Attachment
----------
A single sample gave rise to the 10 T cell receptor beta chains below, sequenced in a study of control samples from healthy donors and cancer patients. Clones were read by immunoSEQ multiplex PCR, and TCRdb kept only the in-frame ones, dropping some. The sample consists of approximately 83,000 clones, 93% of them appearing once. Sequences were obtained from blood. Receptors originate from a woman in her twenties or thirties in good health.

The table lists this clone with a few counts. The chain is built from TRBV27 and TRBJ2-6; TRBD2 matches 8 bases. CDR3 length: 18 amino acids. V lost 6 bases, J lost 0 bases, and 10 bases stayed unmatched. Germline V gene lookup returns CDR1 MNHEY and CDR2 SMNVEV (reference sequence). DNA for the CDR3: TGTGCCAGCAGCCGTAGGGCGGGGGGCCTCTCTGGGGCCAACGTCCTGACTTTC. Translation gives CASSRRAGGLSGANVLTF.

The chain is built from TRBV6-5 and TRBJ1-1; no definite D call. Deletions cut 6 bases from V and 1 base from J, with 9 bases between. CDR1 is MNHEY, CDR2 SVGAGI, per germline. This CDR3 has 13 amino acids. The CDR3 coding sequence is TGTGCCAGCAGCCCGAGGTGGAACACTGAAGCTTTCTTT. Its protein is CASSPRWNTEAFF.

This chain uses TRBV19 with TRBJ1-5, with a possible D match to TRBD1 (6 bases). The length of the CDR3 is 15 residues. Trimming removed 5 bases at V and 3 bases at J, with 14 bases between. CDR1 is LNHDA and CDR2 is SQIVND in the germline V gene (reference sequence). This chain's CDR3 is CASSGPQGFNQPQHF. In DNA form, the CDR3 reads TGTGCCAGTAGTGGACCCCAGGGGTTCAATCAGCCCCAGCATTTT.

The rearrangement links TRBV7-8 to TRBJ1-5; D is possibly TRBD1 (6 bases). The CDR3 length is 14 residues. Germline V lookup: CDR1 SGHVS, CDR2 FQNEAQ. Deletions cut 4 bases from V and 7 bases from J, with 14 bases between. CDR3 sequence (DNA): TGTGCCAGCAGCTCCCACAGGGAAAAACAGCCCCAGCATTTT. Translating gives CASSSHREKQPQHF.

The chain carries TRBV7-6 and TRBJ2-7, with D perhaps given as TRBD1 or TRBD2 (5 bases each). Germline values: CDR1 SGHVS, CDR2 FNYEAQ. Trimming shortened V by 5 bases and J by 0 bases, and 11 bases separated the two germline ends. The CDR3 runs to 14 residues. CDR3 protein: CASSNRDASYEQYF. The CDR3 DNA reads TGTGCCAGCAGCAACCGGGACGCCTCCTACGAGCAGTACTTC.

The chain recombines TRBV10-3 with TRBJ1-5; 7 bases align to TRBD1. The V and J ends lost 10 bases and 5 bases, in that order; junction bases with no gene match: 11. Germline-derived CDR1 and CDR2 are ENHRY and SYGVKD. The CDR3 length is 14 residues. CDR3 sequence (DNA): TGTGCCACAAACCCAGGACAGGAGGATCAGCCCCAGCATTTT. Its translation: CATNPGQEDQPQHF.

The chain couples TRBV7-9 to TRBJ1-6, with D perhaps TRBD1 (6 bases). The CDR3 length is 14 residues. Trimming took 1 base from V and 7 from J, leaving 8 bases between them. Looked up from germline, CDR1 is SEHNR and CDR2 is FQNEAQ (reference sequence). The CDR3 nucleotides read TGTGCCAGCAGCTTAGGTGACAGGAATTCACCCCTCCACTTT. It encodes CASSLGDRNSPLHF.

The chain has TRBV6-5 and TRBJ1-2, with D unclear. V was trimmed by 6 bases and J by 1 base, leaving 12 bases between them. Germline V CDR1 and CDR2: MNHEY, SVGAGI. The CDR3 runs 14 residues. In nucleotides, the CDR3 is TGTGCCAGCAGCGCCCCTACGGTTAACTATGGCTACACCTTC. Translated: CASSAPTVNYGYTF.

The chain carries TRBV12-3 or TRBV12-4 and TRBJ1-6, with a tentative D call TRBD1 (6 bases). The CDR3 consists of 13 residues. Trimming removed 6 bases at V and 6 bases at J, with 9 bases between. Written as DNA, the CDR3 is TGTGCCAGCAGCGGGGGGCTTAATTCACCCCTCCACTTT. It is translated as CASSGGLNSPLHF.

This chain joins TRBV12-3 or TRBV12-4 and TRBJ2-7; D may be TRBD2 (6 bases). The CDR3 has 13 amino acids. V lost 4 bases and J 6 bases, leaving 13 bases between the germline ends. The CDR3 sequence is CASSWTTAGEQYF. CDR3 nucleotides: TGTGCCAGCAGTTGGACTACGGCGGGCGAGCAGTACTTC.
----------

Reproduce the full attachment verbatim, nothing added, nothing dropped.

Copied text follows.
A single sample gave rise to the 10 T cell receptor beta chains below, sequenced in a study of control samples from healthy donors and cancer patients. Clones were read by immunoSEQ multiplex PCR, and TCRdb kept only the in-frame ones, dropping some. The sample consists of approximately 83,000 clones, 93% of them appearing once. Sequences were obtained from blood. Receptors originate from a woman in her twenties or thirties in good health.

The table lists this clone with a few counts. The chain is built from TRBV27 and TRBJ2-6; TRBD2 matches 8 bases. CDR3 length: 18 amino acids. V lost 6 bases, J lost 0 bases, and 10 bases stayed unmatched. Germline V gene lookup returns CDR1 MNHEY and CDR2 SMNVEV (reference sequence). DNA for the CDR3: TGTGCCAGCAGCCGTAGGGCGGGGGGCCTCTCTGGGGCCAACGTCCTGACTTTC. Translation gives CASSRRAGGLSGANVLTF.

The chain is built from TRBV6-5 and TRBJ1-1; no definite D call. Deletions cut 6 bases from V and 1 base from J, with 9 bases between. CDR1 is MNHEY, CDR2 SVGAGI, per germline. This CDR3 has 13 amino acids. The CDR3 coding sequence is TGTGCCAGCAGCCCGAGGTGGAACACTGAAGCTTTCTTT. Its protein is CASSPRWNTEAFF.

This chain uses TRBV19 with TRBJ1-5, with a possible D match to TRBD1 (6 bases). The length of the CDR3 is 15 residues. Trimming removed 5 bases at V and 3 bases at J, with 14 bases between. CDR1 is LNHDA and CDR2 is SQIVND in the germline V gene (reference sequence). This chain's CDR3 is CASSGPQGFNQPQHF. In DNA form, the CDR3 reads TGTGCCAGTAGTGGACCCCAGGGGTTCAATCAGCCCCAGCATTTT.

The rearrangement links TRBV7-8 to TRBJ1-5; D is possibly TRBD1 (6 bases). The CDR3 length is 14 residues. Germline V lookup: CDR1 SGHVS, CDR2 FQNEAQ. Deletions cut 4 bases from V and 7 bases from J, with 14 bases between. CDR3 sequence (DNA): TGTGCCAGCAGCTCCCACAGGGAAAAACAGCCCCAGCATTTT. Translating gives CASSSHREKQPQHF.

The chain carries TRBV7-6 and TRBJ2-7, with D perhaps given as TRBD1 or TRBD2 (5 bases each). Germline values: CDR1 SGHVS, CDR2 FNYEAQ. Trimming shortened V by 5 bases and J by 0 bases, and 11 bases separated the two germline ends. The CDR3 runs to 14 residues. CDR3 protein: CASSNRDASYEQYF. The CDR3 DNA reads TGTGCCAGCAGCAACCGGGACGCCTCCTACGAGCAGTACTTC.

The chain recombines TRBV10-3 with TRBJ1-5; 7 bases align to TRBD1. The V and J ends lost 10 bases and 5 bases, in that order; junction bases with no gene match: 11. Germline-derived CDR1 and CDR2 are ENHRY and SYGVKD. The CDR3 length is 14 residues. CDR3 sequence (DNA): TGTGCCACAAACCCAGGACAGGAGGATCAGCCCCAGCATTTT. Its translation: CATNPGQEDQPQHF.

The chain couples TRBV7-9 to TRBJ1-6, with D perhaps TRBD1 (6 bases). The CDR3 length is 14 residues. Trimming took 1 base from V and 7 from J, leaving 8 bases between them. Looked up from germline, CDR1 is SEHNR and CDR2 is FQNEAQ (reference sequence). The CDR3 nucleotides read TGTGCCAGCAGCTTAGGTGACAGGAATTCACCCCTCCACTTT. It encodes CASSLGDRNSPLHF.

The chain has TRBV6-5 and TRBJ1-2, with D unclear. V was trimmed by 6 bases and J by 1 base, leaving 12 bases between them. Germline V CDR1 and CDR2: MNHEY, SVGAGI. The CDR3 runs 14 residues. In nucleotides, the CDR3 is TGTGCCAGCAGCGCCCCTACGGTTAACTATGGCTACACCTTC. Translated: CASSAPTVNYGYTF.

The chain carries TRBV12-3 or TRBV12-4 and TRBJ1-6, with a tentative D call TRBD1 (6 bases). The CDR3 consists of 13 residues. Trimming removed 6 bases at V and 6 bases at J, with 9 bases between. Written as DNA, the CDR3 is TGTGCCAGCAGCGGGGGGCTTAATTCACCCCTCCACTTT. It is translated as CASSGGLNSPLHF.

This chain joins TRBV12-3 or TRBV12-4 and TRBJ2-7; D may be TRBD2 (6 bases). The CDR3 has 13 amino acids. V lost 4 bases and J 6 bases, leaving 13 bases between the germline ends. The CDR3 sequence is CASSWTTAGEQYF. CDR3 nucleotides: TGTGCCAGCAGTTGGACTACGGCGGGCGAGCAGTACTTC.